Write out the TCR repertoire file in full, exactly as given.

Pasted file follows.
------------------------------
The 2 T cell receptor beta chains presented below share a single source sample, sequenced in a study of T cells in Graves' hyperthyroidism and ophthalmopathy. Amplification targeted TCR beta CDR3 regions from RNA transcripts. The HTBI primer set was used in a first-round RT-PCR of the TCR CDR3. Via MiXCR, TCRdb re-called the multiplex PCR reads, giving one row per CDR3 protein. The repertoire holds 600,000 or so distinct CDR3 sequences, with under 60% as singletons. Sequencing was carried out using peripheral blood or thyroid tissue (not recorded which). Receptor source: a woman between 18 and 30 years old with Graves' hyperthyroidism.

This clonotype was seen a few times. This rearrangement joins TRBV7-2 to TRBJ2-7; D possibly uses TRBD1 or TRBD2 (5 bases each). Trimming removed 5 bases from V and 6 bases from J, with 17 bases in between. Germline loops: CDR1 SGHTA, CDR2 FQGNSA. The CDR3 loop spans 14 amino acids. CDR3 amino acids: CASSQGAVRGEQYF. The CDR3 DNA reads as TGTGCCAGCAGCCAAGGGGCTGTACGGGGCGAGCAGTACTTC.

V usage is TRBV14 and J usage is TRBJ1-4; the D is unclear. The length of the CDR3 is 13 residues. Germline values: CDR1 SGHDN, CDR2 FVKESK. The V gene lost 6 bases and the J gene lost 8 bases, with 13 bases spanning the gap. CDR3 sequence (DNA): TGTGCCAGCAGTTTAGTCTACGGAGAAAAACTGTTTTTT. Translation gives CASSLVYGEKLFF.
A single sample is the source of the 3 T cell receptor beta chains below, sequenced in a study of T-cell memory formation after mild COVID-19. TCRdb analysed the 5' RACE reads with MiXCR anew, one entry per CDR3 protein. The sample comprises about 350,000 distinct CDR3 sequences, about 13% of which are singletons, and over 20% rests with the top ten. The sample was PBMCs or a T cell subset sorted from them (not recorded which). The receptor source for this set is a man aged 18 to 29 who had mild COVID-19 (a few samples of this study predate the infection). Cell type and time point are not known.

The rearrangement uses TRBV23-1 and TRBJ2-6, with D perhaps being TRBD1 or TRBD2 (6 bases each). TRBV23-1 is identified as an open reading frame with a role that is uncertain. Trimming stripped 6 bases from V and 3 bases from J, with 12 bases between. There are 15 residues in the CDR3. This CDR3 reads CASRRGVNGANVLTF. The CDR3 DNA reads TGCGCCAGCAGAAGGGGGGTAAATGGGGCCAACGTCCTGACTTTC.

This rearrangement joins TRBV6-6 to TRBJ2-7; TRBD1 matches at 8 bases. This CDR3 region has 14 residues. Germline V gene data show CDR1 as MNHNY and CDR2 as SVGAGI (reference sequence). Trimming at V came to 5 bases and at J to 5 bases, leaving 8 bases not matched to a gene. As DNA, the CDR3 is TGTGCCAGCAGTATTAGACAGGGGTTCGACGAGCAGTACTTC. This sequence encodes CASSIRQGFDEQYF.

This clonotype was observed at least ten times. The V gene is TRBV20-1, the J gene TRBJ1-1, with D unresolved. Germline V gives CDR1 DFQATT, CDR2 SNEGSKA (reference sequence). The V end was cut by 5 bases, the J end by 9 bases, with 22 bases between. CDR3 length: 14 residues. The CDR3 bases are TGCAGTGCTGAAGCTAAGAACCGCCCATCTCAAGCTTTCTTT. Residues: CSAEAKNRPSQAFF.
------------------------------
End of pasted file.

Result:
The 2 T cell receptor beta chains presented below share a single source sample, sequenced in a study of T cells in Graves' hyperthyroidism and ophthalmopathy. Amplification targeted TCR beta CDR3 regions from RNA transcripts. The HTBI primer set was used in a first-round RT-PCR of the TCR CDR3. Via MiXCR, TCRdb re-called the multiplex PCR reads, giving one row per CDR3 protein. The repertoire holds 600,000 or so distinct CDR3 sequences, with under 60% as singletons. Sequencing was carried out using peripheral blood or thyroid tissue (not recorded which). Receptor source: a woman between 18 and 30 years old with Graves' hyperthyroidism.

This clonotype was seen a few times. This rearrangement joins TRBV7-2 to TRBJ2-7; D possibly uses TRBD1 or TRBD2 (5 bases each). Trimming removed 5 bases from V and 6 bases from J, with 17 bases in between. Germline loops: CDR1 SGHTA, CDR2 FQGNSA. The CDR3 loop spans 14 amino acids. CDR3 amino acids: CASSQGAVRGEQYF. The CDR3 DNA reads as TGTGCCAGCAGCCAAGGGGCTGTACGGGGCGAGCAGTACTTC.

V usage is TRBV14 and J usage is TRBJ1-4; the D is unclear. The length of the CDR3 is 13 residues. Germline values: CDR1 SGHDN, CDR2 FVKESK. The V gene lost 6 bases and the J gene lost 8 bases, with 13 bases spanning the gap. CDR3 sequence (DNA): TGTGCCAGCAGTTTAGTCTACGGAGAAAAACTGTTTTTT. Translation gives CASSLVYGEKLFF.
A single sample is the source of the 3 T cell receptor beta chains below, sequenced in a study of T-cell memory formation after mild COVID-19. TCRdb analysed the 5' RACE reads with MiXCR anew, one entry per CDR3 protein. The sample comprises about 350,000 distinct CDR3 sequences, about 13% of which are singletons, and over 20% rests with the top ten. The sample was PBMCs or a T cell subset sorted from them (not recorded which). The receptor source for this set is a man aged 18 to 29 who had mild COVID-19 (a few samples of this study predate the infection). Cell type and time point are not known.

The rearrangement uses TRBV23-1 and TRBJ2-6, with D perhaps being TRBD1 or TRBD2 (6 bases each). TRBV23-1 is identified as an open reading frame with a role that is uncertain. Trimming stripped 6 bases from V and 3 bases from J, with 12 bases between. There are 15 residues in the CDR3. This CDR3 reads CASRRGVNGANVLTF. The CDR3 DNA reads TGCGCCAGCAGAAGGGGGGTAAATGGGGCCAACGTCCTGACTTTC.

This rearrangement joins TRBV6-6 to TRBJ2-7; TRBD1 matches at 8 bases. This CDR3 region has 14 residues. Germline V gene data show CDR1 as MNHNY and CDR2 as SVGAGI (reference sequence). Trimming at V came to 5 bases and at J to 5 bases, leaving 8 bases not matched to a gene. As DNA, the CDR3 is TGTGCCAGCAGTATTAGACAGGGGTTCGACGAGCAGTACTTC. This sequence encodes CASSIRQGFDEQYF.

This clonotype was observed at least ten times. The V gene is TRBV20-1, the J gene TRBJ1-1, with D unresolved. Germline V gives CDR1 DFQATT, CDR2 SNEGSKA (reference sequence). The V end was cut by 5 bases, the J end by 9 bases, with 22 bases between. CDR3 length: 14 residues. The CDR3 bases are TGCAGTGCTGAAGCTAAGAACCGCCCATCTCAAGCTTTCTTT. Residues: CSAEAKNRPSQAFF.